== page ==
If you plan to watch the show and haven’t gotten around to it yet – or have yet to finish season two – this article contains a lot of spoilers. As when traversing the Upside Down, proceed with caution.
Put simply, Stranger Things 2 lives up to the hype.
The plot is more wide-ranging than that of season one, yet remains easy to follow. The child acting is still ridiculously good. The score is still brilliant. You could pick out faults with ease, but this is not a program designed to be dissected by scholars. It’s a thrill ride, packed with action, intrigue, and a whole lot of ’80s and sci-fi references.
Season two is far from perfect. Eleven’s episode-long detour into the cartoonish world of her lab-sister’s posse threw off all momentum and was essentially pointless. Sure, she learned to channel her anger for extra power but I’m pretty sure she could have figured that out for herself. She literally got it first try.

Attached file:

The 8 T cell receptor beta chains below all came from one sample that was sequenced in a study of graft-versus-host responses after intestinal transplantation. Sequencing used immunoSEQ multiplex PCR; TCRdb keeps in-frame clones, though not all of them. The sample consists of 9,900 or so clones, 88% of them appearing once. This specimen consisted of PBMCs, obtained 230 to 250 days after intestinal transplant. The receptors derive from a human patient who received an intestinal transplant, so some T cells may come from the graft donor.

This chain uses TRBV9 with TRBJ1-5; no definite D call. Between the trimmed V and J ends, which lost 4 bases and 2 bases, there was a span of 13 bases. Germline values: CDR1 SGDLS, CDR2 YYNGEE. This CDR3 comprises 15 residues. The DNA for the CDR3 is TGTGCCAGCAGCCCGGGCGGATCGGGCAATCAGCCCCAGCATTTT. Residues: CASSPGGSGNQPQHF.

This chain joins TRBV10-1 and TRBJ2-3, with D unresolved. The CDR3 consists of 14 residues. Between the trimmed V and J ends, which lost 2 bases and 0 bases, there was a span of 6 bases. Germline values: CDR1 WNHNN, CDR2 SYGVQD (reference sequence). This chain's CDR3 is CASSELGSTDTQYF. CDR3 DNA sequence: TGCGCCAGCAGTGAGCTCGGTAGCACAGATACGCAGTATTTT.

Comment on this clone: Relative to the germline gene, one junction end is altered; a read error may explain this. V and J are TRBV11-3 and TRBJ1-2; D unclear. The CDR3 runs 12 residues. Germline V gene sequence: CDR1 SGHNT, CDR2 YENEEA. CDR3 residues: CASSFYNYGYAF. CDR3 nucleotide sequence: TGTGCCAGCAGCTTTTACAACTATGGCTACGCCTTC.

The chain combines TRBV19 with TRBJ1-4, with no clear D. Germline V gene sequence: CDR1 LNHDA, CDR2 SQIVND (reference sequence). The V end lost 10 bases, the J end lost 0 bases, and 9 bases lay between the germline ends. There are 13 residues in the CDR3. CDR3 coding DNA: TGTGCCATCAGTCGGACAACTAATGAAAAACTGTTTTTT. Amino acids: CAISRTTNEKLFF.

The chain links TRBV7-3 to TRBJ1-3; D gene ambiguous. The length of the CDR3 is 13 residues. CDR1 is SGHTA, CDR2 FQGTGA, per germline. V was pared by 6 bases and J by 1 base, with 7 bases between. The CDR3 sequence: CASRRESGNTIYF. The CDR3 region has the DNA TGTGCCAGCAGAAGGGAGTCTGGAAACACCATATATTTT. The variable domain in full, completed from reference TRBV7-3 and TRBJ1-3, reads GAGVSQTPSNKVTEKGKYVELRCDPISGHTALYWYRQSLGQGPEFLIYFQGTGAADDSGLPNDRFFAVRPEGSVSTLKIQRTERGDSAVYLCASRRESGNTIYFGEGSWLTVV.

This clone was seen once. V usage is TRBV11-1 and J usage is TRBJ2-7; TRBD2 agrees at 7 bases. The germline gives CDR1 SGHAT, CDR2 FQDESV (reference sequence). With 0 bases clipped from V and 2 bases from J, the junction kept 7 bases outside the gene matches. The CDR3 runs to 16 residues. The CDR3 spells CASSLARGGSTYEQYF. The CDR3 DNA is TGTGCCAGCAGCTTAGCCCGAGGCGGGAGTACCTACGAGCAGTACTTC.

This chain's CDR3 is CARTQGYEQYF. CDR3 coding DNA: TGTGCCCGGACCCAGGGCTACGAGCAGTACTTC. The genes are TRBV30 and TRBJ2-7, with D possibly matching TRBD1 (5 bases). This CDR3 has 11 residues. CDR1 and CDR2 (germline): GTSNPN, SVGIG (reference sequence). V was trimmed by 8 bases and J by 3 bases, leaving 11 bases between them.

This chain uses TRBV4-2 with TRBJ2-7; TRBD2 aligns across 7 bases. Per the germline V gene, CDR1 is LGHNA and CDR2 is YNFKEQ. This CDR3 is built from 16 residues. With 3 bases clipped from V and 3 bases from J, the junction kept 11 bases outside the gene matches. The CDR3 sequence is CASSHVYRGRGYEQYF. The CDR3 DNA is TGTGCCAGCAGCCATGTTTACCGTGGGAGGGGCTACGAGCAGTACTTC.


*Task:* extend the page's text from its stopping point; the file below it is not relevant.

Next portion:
But even with its faults, Stranger Things 2 remains charming.
Take Joyce’s new boyfriend Bob for instance. Bob is conveniently good at advancing the plot and resolving problems. He gives Will the terrible advice which causes him to become possessed. He inexplicably solves a house-wide crayon riddle in no time. When the monsters have everyone pinned in the lab, Bob gets them out, sacrificing his own life in the process.
Even though he was just there to propel the story forward, I liked Bob. I particularly enjoyed the tie in between Bob, a schoolyard nerd who finally hooked up with a former cool girl and became a hero, and Dustin, who heartbreakingly discovers girls and simultaneously that girls are not interested in him.
When you boil it down Stranger Things remains a simple show. Kids equal good. Monsters equal evil. Parents equal dumb. And it works. It resonates.
The good conquers the bad in Stranger Things 2 – both in the story and in the viewing experience.